Laetare Sunday (#atozchallenge)

A priest in a rose-colored chasuble (source: Clergy Family Confidential)
A priest in a rose-colored chasuble (source: Clergy Family Confidential)

I do occasionally write about religion here. I’ll keep it light, I promise.

Yesterday was Palm Sunday, the day that Catholics and most other Christians commemorate Jesus’ triumphant arrival in Jerusalem before his Crucifixion. (Orthodox Christians typically celebrate it a week or two later, since they use the Julian calendar to set the date; this year they celebrate on the same day.) It was also the sixth Sunday of Lent, the penitential season preceding Easter Sunday. (I also think of it as a second birthday, since I was born on Palm Sunday 1956.) The other penitential season during the Church year is Advent, the four Sundays before Christmas. (The First Sunday of Advent is also the beginning of the liturgical year.)

During Lent and Advent, priests wear a violet-colored chasuble and stole to say Mass, but on the fourth Sunday of Lent, called Laetare Sunday, and the third Sunday of Advent, called Gaudete Sunday, he has the option of wearing rose-colored vestments.

The Latin word laetare is the singular imperative form of the verb laetari, “to rejoice.” The opening prayer of the Mass (or introit) for the day is Laetare Jerusalem: et conventum facite omnes qui diligitis eam: gaudete cum laetitia, qui in tristitia fuistis: ut exsultetis, et satiemini ab uberibus consolationis vestrae: “Rejoice, O Jerusalem: and come together all you that love her: rejoice with joy, you that have been in sorrow: that you may exult, and be filled from the breasts of your consolation.” The day is a respite from the rigors of a penitential season, a reminder to rejoice, that Easter is on its way.

Similarly, Gaudete Sunday takes its name from the opening prayer of the Mass for that day (Gaudete is another Latin word meaning “rejoice.”). Gaudete in Domino semper: iterum dico, gaudete. Modestia vestra nota sit omnibus hominibus: Dominus enim prope est. Nihil solliciti sitis: sed in omni oratione petitiones vestræ innotescant apud Deum. Benedixisti Domine terram tuam: avertisti captivitatem Jacob.: “Rejoice in the Lord always; again I say, rejoice. Let your forbearance be known to all, for the Lord is near at hand; have no anxiety about anything, but in all things, by prayer and supplication, with thanksgiving, let your requests be known to God. Lord, you have blessed your land; you have turned away the captivity of Jacob.” The Advent wreath has three violet candles and one rose-colored candle, which is lit along with two violet candles on the Third Sunday of Advent. The message remains the same: rejoice, for Christmas is near.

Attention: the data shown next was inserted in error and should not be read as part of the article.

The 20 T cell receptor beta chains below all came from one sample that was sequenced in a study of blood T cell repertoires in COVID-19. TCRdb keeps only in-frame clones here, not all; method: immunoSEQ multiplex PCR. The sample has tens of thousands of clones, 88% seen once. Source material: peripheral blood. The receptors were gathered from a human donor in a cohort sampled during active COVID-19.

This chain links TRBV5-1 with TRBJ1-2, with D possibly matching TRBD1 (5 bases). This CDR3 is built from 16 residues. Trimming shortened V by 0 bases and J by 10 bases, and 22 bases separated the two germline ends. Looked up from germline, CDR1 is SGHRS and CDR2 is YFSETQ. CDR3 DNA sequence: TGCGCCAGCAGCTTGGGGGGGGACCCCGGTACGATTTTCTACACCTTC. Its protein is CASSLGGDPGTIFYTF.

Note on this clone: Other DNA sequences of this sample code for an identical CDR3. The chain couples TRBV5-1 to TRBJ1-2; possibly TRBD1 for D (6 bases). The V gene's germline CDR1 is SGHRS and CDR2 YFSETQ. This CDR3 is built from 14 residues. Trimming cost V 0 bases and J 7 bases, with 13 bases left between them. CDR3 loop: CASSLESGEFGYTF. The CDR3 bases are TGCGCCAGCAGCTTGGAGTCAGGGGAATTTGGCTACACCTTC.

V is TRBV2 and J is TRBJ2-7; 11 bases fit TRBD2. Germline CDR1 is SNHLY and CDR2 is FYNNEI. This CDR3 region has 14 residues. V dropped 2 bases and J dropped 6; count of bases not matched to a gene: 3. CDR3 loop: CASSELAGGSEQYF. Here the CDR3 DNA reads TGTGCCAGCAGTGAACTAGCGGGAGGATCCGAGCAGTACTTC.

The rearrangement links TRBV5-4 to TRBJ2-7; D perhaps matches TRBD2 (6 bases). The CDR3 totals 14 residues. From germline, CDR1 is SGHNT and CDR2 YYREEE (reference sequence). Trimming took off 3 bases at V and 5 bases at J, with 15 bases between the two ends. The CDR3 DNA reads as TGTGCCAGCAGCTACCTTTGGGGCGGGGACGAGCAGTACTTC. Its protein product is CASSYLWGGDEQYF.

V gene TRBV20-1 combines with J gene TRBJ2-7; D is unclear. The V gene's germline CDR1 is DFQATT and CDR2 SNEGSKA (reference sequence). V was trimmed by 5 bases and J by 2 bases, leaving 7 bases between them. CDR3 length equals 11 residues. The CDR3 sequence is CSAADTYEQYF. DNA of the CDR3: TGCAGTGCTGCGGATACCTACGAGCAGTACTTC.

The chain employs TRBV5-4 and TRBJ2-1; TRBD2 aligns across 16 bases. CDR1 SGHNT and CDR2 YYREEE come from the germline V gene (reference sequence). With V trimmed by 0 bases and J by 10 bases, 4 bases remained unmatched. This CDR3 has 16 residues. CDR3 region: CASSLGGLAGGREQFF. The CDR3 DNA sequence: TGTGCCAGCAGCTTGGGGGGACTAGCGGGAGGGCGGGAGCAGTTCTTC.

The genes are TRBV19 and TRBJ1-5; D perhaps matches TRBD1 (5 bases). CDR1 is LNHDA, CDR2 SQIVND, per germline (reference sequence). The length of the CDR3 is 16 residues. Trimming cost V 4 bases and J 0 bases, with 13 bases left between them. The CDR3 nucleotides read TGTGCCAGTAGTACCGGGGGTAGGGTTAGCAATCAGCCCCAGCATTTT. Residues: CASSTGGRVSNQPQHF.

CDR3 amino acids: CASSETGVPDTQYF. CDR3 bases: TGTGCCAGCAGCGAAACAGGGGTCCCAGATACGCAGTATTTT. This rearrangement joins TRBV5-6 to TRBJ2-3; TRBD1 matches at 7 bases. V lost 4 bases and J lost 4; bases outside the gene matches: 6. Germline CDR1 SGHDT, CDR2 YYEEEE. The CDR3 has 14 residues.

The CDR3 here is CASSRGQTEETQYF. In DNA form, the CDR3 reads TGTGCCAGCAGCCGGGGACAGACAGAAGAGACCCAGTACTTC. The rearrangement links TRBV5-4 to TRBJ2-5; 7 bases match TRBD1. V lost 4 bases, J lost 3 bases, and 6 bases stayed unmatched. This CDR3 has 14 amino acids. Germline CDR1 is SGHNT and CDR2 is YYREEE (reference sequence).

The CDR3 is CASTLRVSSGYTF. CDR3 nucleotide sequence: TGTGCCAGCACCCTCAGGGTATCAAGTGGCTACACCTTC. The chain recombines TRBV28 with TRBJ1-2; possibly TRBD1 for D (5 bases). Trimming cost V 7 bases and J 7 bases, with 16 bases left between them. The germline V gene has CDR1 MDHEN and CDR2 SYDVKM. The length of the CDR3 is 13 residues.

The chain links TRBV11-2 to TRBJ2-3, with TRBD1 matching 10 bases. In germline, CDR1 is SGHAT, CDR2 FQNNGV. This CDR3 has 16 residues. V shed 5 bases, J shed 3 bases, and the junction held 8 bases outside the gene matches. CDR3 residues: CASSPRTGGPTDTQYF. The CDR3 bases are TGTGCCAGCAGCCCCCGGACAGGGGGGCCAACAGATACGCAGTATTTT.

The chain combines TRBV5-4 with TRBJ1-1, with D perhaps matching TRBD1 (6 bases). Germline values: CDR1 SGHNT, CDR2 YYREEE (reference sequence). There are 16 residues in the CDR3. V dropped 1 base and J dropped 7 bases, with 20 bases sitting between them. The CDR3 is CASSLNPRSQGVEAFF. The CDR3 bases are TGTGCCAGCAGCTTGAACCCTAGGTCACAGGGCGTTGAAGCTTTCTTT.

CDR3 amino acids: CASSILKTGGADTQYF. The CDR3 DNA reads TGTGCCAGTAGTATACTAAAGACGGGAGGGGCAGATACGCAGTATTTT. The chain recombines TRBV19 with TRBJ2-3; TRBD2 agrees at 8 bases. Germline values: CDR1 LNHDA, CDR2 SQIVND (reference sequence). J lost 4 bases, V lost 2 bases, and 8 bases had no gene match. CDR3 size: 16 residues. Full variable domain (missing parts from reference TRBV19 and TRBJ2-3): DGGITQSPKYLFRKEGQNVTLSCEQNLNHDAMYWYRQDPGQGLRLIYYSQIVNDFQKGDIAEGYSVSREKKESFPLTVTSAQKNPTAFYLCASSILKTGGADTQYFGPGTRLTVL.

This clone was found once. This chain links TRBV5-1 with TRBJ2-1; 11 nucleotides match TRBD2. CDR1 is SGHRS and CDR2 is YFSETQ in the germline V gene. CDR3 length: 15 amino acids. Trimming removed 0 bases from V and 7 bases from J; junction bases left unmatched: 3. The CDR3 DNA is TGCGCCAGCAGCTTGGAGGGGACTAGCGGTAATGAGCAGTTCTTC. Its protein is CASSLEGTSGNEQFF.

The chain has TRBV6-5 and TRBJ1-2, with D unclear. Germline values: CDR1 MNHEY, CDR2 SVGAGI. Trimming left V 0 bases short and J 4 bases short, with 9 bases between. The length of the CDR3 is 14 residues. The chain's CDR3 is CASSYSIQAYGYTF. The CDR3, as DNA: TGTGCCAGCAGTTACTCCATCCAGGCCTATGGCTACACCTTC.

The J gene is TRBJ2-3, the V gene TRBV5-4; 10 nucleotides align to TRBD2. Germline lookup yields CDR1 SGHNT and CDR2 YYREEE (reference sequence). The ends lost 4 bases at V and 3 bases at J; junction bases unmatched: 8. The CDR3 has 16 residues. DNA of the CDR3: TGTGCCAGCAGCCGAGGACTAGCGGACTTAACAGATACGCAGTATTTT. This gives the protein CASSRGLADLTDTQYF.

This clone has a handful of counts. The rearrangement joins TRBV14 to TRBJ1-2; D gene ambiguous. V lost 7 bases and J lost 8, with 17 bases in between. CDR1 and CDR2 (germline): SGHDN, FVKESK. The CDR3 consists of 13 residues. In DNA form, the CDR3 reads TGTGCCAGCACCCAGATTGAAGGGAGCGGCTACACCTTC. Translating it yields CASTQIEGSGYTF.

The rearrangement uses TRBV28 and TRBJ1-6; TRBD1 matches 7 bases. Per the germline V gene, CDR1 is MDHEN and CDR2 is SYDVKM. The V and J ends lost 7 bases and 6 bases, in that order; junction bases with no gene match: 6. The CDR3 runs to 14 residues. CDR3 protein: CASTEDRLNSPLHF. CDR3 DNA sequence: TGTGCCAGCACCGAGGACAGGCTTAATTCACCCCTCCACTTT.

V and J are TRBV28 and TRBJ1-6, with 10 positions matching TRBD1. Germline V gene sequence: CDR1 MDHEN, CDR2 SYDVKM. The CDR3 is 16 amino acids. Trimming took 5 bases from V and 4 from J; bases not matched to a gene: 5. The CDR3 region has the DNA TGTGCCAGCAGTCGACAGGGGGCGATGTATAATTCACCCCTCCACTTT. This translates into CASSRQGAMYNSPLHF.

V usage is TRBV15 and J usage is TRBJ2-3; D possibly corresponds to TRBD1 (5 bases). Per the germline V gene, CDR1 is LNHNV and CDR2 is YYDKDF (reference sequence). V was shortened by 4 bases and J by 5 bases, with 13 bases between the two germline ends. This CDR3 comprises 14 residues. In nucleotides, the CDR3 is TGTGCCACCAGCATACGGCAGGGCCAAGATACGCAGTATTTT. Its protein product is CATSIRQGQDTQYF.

A couple of years ago, I bought a pink shirt, specifically to wear to Mass on these two Sundays. For some reason, though, no one realizes the connection until Mary points it out. Actually, that’s not totally true: one of the priests at our parish remarked on it last Laetare Sunday. Made my day.

4 thoughts on “Laetare Sunday (#atozchallenge)

  1. I love the use and symbolism of color. I’m glad someone “got” your Easter threads without a hint. I had no idea of any of the color usages though I’m not Catholic either so hopefully that gives me a pass. 🙂


    1. Most Catholics couldn’t tell you, either. 🙂 I was raised on the cusp between the pre- and post-Vatican II church, so we ended up learning all of that stuff.


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